There are a number of different levels of security that a web site can offer when it comes to passwords. The particular hashing algorithm used can affect how easily someone who gains access to the hashed passwords can obtain plain text versions that will work with those hashes. Regardless of the hashing used though, having a hash applied to the stored copy of the password will mean that the site will be unable to tell you what your password is, it will only be able to offer you an opportunity to reset your password. If a site can tell you what your password is then your password is fully exposed and you should have serious concerns about using that site at all.
Where a site does hash passwords, a mechanism for resetting your password when you have forgotten it is required. Just how the reset works and how secure is what this article is about. All of the concerns with offering a password reset are related to trying to ensure that only the person the account belongs to can actually reset their password.
The first step in providing a password reset is having the person identify the account for which the reset is being requested. This by itself is insufficient though as if that were all that needed to be provided then anyone could reset the password on any account simply by identifying the account. We can apply the necessary second layer of security on the password reset by having the reset request send an email to the email address associated with the account rather than displaying the new password for anyone to see. This wouldn't prevent anyone from resetting any password at any time but it would hopefully limit access to the new password to the owner of the associated email account.
The next step is to try to limit the ability of people to request resets on other people's accounts. We can do this by asking for additional information about the account. As we have already decided that the reset will be handled via email, where the account isn't identified by the email address we could have them enter both the account identifier and the email address. We still only send to the email address already attached to the account but we ask for confirmation of what that address is before sending the reset email. Other information could also be requested and be required to match before allowing the reset. It all depends on how much you want people to correctly input before allowing the reset to proceed.
Anyone knowing all of the requested information will be able to request a password reset. Using an email to the associated email address as the next step helps ensure that only someone with access to that email address will be able to access the account after the reset. If we send the new password in the email then anyone knowing the information to trigger the reset will be able to change the password, they just will not know what it is changed to unless they also have access to the email account. The potential would exist for someone to be constantly resetting someone else's password. This would be annoying for the person who is constantly receiving emails with new passwords for their account. It would also mean that if the email account is compromised while a password reset email is still there that the person will have access to multiple systems.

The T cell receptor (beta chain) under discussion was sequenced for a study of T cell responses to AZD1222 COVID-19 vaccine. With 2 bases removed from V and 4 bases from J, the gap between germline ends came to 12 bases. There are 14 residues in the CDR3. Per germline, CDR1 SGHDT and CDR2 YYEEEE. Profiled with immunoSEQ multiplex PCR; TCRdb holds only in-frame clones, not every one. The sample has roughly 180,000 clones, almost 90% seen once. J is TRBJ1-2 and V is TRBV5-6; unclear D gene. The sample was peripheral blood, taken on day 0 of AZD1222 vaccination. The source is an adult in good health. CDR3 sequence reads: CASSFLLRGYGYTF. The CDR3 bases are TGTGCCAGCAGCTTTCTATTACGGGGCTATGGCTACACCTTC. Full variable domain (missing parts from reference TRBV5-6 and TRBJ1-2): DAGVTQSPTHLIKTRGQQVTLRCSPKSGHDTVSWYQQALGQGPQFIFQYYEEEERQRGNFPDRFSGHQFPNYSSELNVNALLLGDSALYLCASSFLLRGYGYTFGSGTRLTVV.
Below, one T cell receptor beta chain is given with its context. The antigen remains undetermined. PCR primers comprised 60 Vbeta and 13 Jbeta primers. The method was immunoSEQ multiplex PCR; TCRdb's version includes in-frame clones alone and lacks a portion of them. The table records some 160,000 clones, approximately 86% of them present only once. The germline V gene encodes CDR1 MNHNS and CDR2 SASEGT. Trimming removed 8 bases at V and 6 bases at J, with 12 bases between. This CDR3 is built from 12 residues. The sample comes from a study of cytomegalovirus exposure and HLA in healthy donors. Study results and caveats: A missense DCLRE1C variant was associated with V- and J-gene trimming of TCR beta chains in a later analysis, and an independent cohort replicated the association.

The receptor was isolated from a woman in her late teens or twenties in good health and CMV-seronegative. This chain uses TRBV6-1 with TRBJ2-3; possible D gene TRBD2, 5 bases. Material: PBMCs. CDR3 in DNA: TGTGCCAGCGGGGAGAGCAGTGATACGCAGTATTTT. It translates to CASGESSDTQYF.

The next step in this process to prevent people changing other people's passwords if they know all of the information to initiate a password reset is to send a link with a token in the email instead of a new password. The person receiving the email is then required to visit that link using the token in order for their password to be reset. Now if someone else requests the password reset the password will not be changed if the owner of the account ignores the reset email and doesn't click on the link. By also setting the token to expire after a set amount of time and allowing once only use we can also reduce the chances for the password being accidentally reset. This would not prevent someone who has compromised the email account from being able to request a new reset in order to obtain a link that hasn't expired but it does add an extra step or two to what they'd need to do.
A brute force attack on the database would be possible by trying every possible value for the token. With enough processing power and a short enough token someone could obtain the passwords from any current reset requests. The expiry time partly resolves this as they will only be able to test so many values before the token expires (if the owner doesn't use it first) and with a long enough token the portion of possible tokens that will be able to be tested will be negligible. Still they might get lucky and so including a non-random but not obvious section in the token can ensure that even when the would be password thief gets lucky and finds a valid token in the database that they will will be unlikely to get in. This non-random value can be regenerated from the record that matches the token and compared to the value attached to the token in the link. If the value matches then the password is reset but if it contains any other value at all then the reset token is expired. In the extremely rare event that they get lucky in guessing the token the owner would need to request another reset and the thief would not even realise that they had actually found a matching token.
If still further security is required then the web page the link takes them to could be changed so that it doesn't update the password straight away but instead asks additional questions to further confirm that the person who accessed the link is in fact the owner of the account.
This article written by Stephen Chapman, Felgall Pty Ltd.